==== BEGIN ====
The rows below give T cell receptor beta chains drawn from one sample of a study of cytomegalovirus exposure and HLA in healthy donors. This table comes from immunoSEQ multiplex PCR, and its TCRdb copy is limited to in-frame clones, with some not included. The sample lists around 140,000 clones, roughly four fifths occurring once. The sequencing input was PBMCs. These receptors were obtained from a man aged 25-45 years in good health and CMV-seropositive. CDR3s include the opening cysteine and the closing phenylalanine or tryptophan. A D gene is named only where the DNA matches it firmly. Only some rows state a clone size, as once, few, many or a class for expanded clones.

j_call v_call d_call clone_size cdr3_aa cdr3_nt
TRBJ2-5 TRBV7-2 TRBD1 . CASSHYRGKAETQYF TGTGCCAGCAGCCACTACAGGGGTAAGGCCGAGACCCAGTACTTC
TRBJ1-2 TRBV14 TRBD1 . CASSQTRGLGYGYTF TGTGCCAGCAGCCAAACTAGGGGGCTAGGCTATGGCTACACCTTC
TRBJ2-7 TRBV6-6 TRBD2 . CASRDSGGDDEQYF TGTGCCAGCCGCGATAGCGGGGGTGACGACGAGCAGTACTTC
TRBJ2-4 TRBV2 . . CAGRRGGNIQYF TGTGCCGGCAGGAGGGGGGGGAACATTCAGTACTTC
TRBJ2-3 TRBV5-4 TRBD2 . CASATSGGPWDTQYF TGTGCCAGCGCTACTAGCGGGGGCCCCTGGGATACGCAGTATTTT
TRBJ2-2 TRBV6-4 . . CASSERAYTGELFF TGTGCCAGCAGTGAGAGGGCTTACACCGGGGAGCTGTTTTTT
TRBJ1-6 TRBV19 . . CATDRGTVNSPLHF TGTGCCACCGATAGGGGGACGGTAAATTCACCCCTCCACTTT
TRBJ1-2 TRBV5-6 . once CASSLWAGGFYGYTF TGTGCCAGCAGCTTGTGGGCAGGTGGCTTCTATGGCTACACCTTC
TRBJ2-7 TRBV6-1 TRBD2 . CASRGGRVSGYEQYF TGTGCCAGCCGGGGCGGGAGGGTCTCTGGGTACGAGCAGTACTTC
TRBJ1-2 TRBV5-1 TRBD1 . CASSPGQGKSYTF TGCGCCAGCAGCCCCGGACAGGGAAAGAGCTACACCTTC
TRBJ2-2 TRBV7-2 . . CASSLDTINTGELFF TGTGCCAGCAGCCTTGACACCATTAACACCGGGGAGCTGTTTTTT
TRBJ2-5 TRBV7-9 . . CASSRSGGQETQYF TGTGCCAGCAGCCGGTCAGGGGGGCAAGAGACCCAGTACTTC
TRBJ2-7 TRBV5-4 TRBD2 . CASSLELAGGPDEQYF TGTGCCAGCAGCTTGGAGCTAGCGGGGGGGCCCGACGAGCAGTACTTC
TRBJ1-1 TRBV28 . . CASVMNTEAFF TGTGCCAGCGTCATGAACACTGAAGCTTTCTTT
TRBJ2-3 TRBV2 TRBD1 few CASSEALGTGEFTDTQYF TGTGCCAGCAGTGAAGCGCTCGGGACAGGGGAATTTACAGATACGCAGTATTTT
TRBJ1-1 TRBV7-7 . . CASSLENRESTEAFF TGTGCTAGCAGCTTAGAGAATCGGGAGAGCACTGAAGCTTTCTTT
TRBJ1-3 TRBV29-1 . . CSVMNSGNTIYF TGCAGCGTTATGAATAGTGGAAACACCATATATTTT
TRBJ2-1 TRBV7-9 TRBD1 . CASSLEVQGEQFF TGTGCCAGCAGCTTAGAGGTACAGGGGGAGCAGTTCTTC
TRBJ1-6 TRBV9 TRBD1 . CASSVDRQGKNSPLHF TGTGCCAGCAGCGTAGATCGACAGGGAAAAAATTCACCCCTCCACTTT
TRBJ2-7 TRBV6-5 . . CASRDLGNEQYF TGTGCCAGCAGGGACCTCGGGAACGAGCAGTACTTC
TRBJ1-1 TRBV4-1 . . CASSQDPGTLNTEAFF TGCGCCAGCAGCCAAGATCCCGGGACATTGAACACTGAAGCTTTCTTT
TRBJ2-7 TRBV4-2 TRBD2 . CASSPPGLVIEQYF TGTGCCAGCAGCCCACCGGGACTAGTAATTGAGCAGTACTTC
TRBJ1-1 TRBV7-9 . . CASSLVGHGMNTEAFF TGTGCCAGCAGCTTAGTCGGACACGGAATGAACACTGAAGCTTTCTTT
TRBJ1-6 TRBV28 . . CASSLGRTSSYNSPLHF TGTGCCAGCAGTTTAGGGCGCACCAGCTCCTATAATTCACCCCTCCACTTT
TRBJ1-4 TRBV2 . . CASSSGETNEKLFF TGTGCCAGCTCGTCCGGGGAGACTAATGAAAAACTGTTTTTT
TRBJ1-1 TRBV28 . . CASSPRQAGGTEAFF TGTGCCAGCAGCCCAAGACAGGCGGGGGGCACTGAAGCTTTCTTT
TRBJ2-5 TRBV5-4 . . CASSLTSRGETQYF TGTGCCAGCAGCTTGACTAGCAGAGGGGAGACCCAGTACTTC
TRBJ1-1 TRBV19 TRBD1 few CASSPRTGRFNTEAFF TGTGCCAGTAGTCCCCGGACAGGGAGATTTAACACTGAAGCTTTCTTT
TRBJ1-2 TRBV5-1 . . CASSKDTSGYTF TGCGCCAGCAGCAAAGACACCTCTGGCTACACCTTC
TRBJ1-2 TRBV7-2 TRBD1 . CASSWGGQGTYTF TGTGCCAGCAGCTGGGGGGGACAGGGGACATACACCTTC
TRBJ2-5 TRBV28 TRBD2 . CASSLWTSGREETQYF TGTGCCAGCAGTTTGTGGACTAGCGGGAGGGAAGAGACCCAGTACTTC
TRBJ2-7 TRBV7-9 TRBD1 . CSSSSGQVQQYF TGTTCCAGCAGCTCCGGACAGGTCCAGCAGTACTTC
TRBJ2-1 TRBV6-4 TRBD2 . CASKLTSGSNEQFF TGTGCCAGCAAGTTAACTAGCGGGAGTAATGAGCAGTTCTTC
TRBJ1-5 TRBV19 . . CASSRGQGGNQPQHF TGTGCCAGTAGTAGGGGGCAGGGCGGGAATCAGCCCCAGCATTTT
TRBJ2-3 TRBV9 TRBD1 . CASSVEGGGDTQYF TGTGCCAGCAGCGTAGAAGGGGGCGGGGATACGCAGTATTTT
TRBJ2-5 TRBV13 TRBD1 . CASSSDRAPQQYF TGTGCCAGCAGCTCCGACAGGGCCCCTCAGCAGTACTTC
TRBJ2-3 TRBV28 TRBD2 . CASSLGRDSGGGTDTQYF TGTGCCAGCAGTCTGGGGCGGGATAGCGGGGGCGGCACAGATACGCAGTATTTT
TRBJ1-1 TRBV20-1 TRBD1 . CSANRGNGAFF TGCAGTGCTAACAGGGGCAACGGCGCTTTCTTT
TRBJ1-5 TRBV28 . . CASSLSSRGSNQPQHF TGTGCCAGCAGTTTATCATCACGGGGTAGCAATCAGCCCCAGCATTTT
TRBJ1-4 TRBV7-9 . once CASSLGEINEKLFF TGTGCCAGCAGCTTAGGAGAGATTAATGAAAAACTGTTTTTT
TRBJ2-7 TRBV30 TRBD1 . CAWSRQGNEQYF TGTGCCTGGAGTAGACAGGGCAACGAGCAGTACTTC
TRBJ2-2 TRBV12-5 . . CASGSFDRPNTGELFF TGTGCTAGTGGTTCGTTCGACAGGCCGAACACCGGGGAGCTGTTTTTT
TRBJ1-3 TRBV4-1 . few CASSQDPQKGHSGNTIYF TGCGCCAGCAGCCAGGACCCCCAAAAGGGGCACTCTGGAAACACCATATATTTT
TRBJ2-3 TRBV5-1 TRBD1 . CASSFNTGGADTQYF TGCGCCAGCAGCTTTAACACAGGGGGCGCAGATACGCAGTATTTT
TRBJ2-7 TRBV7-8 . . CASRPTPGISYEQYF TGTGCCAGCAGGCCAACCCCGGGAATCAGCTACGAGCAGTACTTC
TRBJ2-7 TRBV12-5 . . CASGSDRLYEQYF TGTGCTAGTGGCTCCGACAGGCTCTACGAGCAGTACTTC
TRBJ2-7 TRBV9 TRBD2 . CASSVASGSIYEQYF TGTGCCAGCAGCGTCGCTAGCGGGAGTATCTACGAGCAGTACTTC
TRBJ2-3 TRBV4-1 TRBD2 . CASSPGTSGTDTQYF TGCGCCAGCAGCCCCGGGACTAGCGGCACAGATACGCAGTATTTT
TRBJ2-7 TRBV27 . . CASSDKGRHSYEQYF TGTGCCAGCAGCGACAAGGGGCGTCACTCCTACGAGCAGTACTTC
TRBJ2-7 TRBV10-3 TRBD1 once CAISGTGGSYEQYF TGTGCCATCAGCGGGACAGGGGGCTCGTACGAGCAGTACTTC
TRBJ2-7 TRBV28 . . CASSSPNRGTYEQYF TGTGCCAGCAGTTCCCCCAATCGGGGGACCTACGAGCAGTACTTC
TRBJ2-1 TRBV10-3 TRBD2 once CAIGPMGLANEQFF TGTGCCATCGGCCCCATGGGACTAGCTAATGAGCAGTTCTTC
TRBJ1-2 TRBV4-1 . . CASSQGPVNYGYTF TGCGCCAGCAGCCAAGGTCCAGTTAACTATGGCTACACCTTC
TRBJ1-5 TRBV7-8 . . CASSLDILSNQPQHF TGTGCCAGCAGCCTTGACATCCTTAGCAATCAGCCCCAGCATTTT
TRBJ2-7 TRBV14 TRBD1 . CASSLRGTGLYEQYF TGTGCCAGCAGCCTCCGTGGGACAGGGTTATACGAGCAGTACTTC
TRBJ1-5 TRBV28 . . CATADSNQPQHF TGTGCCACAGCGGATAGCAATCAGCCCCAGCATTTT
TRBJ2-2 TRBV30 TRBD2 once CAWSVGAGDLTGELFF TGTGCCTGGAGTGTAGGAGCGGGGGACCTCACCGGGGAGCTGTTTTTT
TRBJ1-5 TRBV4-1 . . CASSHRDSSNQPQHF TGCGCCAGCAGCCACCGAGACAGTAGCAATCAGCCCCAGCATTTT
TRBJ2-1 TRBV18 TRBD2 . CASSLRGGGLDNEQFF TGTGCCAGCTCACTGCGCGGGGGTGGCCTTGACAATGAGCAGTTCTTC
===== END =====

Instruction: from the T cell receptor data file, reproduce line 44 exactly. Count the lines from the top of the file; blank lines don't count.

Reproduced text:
TRBJ2-2 TRBV12-5 . . CASGSFDRPNTGELFF TGTGCTAGTGGTTCGTTCGACAGGCCGAACACCGGGGAGCTGTTTTTT